The screen has the same oleophobic fingerprint-resistant coating as the 3GS, but it definitely smears up fast. The cheerful and informative Apple employees assisting us in trying out the iPad devices would regularly ask to clean the screens – although that was to keep them fresh for the tens of thousands of photos being taken, too.
Of Transitions and Polish — We expect excellence from Apple when it comes to visual styling, but the iPad surprised us. Subtle animations abound, imparting the sense that the iPad is a single cohesive, consistent design. For example, tapping an iBook to read it doesn’t just immediately fill the screen with the text. The “book” opens and moves toward you; it’s a very quick animation, so it doesn’t feel like the designers tacked it on to be cool or burn CPU cycles. When you switch from portrait to landscape orientation in the Mail app, the Inbox list appears as if it were a piece of paper that had been folded behind the current message.
Then there are visual cues that work to integrate the iPad into the real world. When the keyboard is visible, the F and J keys appear with the “bumps” typically used as guides for touch typists. It’s silly to put them there, because the screen is a flat piece of glass, but it makes the keyboard seem more “real” for people who use keyboards all the time. Or, consider the List view in the Calendar app. When viewed in the iPad’s landscape orientation, an event selected from the list appears to the right, and if you look closely you see little clumps of torn paper where previous days’ entries appear to have been removed.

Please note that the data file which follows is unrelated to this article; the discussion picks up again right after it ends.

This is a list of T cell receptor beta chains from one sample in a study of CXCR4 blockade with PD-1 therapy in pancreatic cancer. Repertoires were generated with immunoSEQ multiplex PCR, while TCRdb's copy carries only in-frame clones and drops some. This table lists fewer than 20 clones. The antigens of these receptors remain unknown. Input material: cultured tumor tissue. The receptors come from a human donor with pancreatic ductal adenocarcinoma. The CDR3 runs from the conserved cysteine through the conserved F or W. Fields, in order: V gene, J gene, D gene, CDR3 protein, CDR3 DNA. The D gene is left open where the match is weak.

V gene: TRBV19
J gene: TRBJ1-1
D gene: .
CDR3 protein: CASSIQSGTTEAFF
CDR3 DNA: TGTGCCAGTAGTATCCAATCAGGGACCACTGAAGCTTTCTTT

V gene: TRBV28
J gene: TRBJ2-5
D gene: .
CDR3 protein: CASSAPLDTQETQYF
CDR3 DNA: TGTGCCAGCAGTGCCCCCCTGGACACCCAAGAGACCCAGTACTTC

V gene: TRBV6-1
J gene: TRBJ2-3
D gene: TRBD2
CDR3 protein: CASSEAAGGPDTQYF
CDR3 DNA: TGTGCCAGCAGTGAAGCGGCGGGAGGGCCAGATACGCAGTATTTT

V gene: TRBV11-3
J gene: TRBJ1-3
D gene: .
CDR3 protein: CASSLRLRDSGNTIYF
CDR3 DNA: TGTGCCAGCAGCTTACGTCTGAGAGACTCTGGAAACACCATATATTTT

The surprise comes not just in the level of detail that Apple has created, but that the company is adhering to images of physical, real-world objects to make the iPad experience more believable. It’s not necessary for the iPad’s functionality, but it will likely go a long way toward making the experience more comfortable for people who want to bring it to a couch or on vacation.
Size and Weight — We spent about 30 minutes holding and using an iPad, and came away with distinctly different feelings about the weight and heft of the iPad.
Glenn: I worry that the iPad is a bit horsey. The 1.5-pound weight doesn’t sound like much, and I don’t have weak wrists or forearms, but I found it tiring to hold the iPad in one hand for more than a few minutes. I’d definitely want to prop it somewhere. During Steve Jobs and Phil Schiller’s demonstrations, they sat in a chair and propped on a knee or in a hand supported by a knee.
Jeff: Glenn is criminally insane. Not because he thinks 1.5 pounds is too heavy, but because he seems to be envisioning that he’ll be holding the iPad at arm’s length for hours at a time. When reading, I always prop a book on a table, my lap, or other surface. Maybe I have minimal muscle mass, but I don’t foresee weight as a problem.
We both found the curve of the back surface to be subtle and comfortable in the hand. Unlike the iPhone or iPod touch, the edges aren’t completely rounded: the back curves up, and then squares away to create a flat edge around the device.
It also feels sturdy, no doubt thanks to the solid aluminum processes developed for the MacBook Air and MacBook Pro. The glass screen makes us unwilling to throw the iPad into a bag unprotected, but we’re not worried that it will bend or otherwise feel flimsy. Cases and slipcovers will undoubtedly be available well before the iPad itself.
The Handwriting Is on Some Other Wall — At no point did we wish we could write on the iPad with a stylus and have it recognize our handwriting. Although handwriting recognition has improved significantly since the days of the original Newton, it’s just not a good computing input mechanism. Just because you’re holding something that roughly resembles the shape of a notepad doesn’t mean it needs to be treated like one.